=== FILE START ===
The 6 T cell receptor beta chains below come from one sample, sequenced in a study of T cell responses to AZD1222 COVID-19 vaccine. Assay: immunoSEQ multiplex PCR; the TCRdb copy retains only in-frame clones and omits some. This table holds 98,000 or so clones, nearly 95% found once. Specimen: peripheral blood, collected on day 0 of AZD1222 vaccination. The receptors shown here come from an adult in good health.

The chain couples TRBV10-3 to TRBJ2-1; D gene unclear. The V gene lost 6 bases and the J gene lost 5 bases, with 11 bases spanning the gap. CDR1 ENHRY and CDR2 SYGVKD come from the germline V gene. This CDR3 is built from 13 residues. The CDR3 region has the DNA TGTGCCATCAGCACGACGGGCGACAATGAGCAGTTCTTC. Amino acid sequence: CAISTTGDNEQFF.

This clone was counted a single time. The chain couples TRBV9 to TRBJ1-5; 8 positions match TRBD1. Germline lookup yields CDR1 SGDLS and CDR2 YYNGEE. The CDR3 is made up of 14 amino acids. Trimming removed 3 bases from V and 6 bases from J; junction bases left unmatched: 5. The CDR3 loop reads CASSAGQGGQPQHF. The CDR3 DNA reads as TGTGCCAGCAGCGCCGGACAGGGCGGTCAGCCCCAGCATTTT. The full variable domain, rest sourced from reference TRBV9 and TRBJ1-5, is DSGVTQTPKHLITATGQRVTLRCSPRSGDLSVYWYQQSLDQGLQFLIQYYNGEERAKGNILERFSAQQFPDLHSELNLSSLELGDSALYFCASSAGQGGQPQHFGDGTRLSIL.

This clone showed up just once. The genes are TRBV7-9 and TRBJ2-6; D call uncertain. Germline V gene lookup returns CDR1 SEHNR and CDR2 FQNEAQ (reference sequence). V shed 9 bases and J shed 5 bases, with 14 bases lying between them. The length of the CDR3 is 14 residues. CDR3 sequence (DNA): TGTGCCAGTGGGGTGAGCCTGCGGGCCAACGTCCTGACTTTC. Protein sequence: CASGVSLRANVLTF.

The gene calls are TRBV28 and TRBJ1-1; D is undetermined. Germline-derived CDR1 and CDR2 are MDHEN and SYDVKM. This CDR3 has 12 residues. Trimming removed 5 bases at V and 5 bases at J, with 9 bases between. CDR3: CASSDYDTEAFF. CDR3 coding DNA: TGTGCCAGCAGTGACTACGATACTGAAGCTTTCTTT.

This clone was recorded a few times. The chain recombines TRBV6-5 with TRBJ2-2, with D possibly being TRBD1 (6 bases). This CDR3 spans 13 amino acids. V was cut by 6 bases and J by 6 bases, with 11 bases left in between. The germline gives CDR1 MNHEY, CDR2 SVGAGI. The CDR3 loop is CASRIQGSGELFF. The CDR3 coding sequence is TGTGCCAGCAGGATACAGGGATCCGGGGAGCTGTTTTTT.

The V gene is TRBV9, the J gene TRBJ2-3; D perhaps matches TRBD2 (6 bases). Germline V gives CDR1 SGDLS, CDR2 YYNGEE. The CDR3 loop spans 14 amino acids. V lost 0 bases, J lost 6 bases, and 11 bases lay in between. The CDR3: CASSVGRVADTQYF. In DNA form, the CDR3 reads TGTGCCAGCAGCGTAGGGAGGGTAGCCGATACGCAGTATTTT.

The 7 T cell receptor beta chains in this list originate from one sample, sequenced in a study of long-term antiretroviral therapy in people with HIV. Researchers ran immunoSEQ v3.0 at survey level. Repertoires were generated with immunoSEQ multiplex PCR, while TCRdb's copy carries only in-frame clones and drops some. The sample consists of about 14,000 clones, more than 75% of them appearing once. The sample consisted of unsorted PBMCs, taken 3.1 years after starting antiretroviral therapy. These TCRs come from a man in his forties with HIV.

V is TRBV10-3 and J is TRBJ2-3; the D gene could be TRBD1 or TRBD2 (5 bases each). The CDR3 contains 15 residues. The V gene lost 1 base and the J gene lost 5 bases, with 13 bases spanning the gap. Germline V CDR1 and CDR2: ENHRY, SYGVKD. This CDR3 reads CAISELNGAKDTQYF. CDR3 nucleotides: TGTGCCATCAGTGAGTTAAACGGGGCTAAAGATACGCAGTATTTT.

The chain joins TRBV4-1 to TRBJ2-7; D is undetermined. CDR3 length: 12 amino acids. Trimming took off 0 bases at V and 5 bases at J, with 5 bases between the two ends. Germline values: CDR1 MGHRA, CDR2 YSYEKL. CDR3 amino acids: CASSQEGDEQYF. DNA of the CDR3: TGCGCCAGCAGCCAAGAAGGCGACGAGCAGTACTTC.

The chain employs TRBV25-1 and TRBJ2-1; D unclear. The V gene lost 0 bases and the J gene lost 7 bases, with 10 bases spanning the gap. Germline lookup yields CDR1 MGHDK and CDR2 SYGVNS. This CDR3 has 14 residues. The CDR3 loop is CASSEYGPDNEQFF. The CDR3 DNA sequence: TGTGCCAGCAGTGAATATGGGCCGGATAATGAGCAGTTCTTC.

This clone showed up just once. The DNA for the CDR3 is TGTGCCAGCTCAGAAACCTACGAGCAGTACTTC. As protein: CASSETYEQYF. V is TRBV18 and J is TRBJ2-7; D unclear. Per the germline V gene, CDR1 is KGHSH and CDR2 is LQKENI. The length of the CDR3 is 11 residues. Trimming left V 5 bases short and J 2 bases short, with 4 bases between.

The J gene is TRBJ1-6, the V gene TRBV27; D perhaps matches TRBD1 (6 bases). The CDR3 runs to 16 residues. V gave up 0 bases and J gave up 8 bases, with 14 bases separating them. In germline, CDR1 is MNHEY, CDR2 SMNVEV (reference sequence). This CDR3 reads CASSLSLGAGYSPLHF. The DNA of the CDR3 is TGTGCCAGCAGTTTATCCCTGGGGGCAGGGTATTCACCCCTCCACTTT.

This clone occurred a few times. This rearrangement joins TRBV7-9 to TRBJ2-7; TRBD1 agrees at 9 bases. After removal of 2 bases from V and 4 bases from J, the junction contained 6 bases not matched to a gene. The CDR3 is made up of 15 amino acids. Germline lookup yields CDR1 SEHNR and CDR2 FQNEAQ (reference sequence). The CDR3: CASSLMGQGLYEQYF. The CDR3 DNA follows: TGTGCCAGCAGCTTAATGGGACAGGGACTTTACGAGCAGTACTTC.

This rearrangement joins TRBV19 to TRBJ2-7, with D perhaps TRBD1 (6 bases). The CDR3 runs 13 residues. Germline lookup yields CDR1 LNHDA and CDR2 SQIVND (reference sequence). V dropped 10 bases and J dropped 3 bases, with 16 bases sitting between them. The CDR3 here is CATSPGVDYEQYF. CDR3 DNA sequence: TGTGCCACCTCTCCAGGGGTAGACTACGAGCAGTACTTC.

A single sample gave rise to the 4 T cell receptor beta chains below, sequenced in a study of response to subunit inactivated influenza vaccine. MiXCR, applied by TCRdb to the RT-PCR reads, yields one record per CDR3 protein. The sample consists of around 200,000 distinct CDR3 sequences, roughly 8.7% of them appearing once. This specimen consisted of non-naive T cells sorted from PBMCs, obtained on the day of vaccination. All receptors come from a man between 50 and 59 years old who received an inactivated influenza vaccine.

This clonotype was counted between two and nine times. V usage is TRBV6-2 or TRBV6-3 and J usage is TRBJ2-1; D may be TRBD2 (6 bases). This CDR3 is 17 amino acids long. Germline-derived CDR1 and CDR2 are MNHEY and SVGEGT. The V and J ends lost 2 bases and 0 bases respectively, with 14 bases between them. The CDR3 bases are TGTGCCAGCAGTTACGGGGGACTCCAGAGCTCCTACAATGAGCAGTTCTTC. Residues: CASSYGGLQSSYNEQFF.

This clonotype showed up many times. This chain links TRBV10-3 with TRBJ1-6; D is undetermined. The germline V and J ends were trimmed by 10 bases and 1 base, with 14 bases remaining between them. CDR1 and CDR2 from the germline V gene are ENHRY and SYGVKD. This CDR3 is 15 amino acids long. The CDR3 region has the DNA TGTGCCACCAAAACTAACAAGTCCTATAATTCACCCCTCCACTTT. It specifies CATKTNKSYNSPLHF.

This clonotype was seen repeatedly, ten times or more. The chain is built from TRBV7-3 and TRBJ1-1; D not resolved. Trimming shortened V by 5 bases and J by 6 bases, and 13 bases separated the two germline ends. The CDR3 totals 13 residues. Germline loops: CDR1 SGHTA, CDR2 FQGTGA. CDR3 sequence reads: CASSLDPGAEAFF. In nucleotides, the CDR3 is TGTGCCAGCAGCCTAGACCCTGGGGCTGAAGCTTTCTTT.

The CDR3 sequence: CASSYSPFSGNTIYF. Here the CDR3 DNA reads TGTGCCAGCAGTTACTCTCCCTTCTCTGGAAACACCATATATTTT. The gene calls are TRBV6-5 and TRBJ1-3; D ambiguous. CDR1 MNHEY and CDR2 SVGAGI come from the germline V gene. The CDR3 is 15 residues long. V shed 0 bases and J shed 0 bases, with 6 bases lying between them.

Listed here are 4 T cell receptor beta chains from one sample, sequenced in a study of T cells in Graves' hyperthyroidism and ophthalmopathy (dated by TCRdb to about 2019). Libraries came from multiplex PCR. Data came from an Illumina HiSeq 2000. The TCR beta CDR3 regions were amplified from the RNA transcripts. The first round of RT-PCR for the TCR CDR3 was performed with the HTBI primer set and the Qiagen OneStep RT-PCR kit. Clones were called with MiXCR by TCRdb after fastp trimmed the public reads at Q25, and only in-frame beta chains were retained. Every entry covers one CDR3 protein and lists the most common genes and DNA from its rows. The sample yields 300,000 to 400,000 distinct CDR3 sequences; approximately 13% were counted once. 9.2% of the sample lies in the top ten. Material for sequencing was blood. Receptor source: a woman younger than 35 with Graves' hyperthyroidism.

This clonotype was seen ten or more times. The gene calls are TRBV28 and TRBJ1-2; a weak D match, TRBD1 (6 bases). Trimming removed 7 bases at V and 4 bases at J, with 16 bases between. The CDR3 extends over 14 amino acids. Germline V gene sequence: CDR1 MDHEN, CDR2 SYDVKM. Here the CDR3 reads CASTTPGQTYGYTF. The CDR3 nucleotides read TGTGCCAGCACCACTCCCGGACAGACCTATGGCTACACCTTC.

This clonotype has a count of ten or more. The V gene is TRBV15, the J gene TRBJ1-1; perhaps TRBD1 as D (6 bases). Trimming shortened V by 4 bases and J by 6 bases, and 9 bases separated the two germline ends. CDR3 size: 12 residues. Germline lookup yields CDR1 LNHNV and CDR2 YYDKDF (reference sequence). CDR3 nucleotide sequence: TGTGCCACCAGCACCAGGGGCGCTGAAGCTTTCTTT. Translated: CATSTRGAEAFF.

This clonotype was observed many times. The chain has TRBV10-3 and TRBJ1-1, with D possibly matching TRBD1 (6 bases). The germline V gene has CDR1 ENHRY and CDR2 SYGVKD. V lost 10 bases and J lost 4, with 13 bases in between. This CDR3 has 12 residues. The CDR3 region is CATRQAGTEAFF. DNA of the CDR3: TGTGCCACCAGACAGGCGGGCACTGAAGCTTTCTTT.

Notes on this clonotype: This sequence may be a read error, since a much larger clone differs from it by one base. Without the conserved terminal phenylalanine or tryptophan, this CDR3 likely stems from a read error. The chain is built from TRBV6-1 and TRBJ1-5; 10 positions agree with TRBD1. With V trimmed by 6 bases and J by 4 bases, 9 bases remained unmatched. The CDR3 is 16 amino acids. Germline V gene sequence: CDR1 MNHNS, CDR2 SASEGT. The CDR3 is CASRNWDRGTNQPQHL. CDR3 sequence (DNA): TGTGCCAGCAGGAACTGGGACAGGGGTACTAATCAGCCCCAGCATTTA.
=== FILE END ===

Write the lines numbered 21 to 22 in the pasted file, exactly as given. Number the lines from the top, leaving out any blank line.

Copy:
Listed here are 4 T cell receptor beta chains from one sample, sequenced in a study of T cells in Graves' hyperthyroidism and ophthalmopathy (dated by TCRdb to about 2019). Libraries came from multiplex PCR. Data came from an Illumina HiSeq 2000. The TCR beta CDR3 regions were amplified from the RNA transcripts. The first round of RT-PCR for the TCR CDR3 was performed with the HTBI primer set and the Qiagen OneStep RT-PCR kit. Clones were called with MiXCR by TCRdb after fastp trimmed the public reads at Q25, and only in-frame beta chains were retained. Every entry covers one CDR3 protein and lists the most common genes and DNA from its rows. The sample yields 300,000 to 400,000 distinct CDR3 sequences; approximately 13% were counted once. 9.2% of the sample lies in the top ten. Material for sequencing was blood. Receptor source: a woman younger than 35 with Graves' hyperthyroidism.

This clonotype was seen ten or more times. The gene calls are TRBV28 and TRBJ1-2; a weak D match, TRBD1 (6 bases). Trimming removed 7 bases at V and 4 bases at J, with 16 bases between. The CDR3 extends over 14 amino acids. Germline V gene sequence: CDR1 MDHEN, CDR2 SYDVKM. Here the CDR3 reads CASTTPGQTYGYTF. The CDR3 nucleotides read TGTGCCAGCACCACTCCCGGACAGACCTATGGCTACACCTTC.